Cybercrook’s motto: we’re interested in your interests… and how to make money off them.
What are you interested in? Books? Travelling? Design? Interior decorating? Cooking? Geek stuff? Maybe all of the above and more? Want to find new friends with the same interests? Then Pinterest might just be the place for you. On this social network you can create a profile of personal interests, and talk with other people about them. Sharing your enthusiasm for something only makes it more exciting!
But as history has demonstrated with other social networks, social buzz and activity is what draws cybercrooks’ interest. And although Pinterest is not yet as “populated” as Facebook it shows a huge popularity potential. Which is exactly what cybercrooks leverage to make their internet security scams successful. As always, their gain is dirty money.
Pinterest – strengths and weaknesses
The Pinterest interface is very intuitive. With tens of eye-catching photos and engaging, in-your-face comments, it’s no wonder that users are drawn to it, over and over again, like bees to honey. Also, the simple mechanism of just creating a board on your profile and pin photos and YouTube videos you find all over the web to it, makes it a sharing heaven – not only for you, but for crooks as well. They can exploit these “strengths” to steal your sensitive data and identity.
So, the most common internet security scams you might fall for on Pinterest are survey and phishing scams.
Anatomy of a Pinterest scam
On Pinterest it’s harder to spot internet security scams, precisely because of their simplicity. Users just have to click on a photo or re-pin it, and voila: their internet security is compromised. Sounds scary? Here’s how a phishing scam usually works:
- Cybercrooks create an ad for some freebie and post it all over Pinterest. For example: “[Company Brand] is giving away free gifts/giftcards to all Pinterest users! Click here [link] to get yours.”
- Driven by excitement, you click on the link to the respective webpage, which in fact is a phishing site.
- The first thing you’re asked for is to re-pin the photo – this helps spread the scam.
- Then, you’re asked to complete a survey with your personal details. Some scams require you to sign up for a service or enter your shipping details (address) to receive the gift. Either way, the cybercrooks get paid with every completed survey. And obviously, the promised prize will never reach you.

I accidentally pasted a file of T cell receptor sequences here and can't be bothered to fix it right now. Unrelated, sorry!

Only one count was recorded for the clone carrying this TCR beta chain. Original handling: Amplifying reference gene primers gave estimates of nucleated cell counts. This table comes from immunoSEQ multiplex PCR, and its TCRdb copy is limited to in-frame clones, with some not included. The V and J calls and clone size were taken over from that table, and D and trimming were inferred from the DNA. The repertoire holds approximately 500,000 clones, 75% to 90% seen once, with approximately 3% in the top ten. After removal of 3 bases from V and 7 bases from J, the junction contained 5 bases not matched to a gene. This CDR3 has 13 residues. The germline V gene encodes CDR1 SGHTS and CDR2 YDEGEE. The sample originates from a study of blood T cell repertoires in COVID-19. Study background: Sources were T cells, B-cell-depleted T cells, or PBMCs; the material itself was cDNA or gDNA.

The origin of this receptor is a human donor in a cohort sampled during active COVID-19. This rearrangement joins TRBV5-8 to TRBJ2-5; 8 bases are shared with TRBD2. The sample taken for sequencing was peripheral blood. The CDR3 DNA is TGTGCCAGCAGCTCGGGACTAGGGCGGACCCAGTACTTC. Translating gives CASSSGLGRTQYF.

Companies whose brands have been used, so far, to lure users into clicking and re-pinning the fake ads are Starbucks, Coach and even Pinterest. As a matter of fact, the Pinterest name has also been used in phishing e-mails and even a mobile security scam involving a fake Pinterest app for Android. It has also been target to spam – posting and re-pinning an ad for a questionable product and service over and over again.
Noteworthy is the fact that crooks don’t exploit vulnerabilities in the network, just your interests and trusts.
How to avoid a Pinterest scam
- If you see an alluring ad posted all over your Pinterest interface, it’s probably spam or part of an internet security scam. Don’t click on any photo promoting a too-good-to-be-true offer – even if it looks as though it was made by a famous company.
- If a friend of yours re-pins a tempting ad, it doesn’t necessarily mean it’s legit – especially if it asks you to fill in surveys or give away personal information. Your friend might have fallen for a scam. So don’t click on the ad and give your friend a heads-up.
- Always have an internet security suite that including an Antiphishing tool that protects you against phishing attempts. BullGuard Internet Security 12 comes with such a feature, in addition to a proactive antivirus that spots even the newest forms of malware, and several other internet security features that offer you complete protection.
- And don’t forget – cybercrooks’ find their money where you find your interests!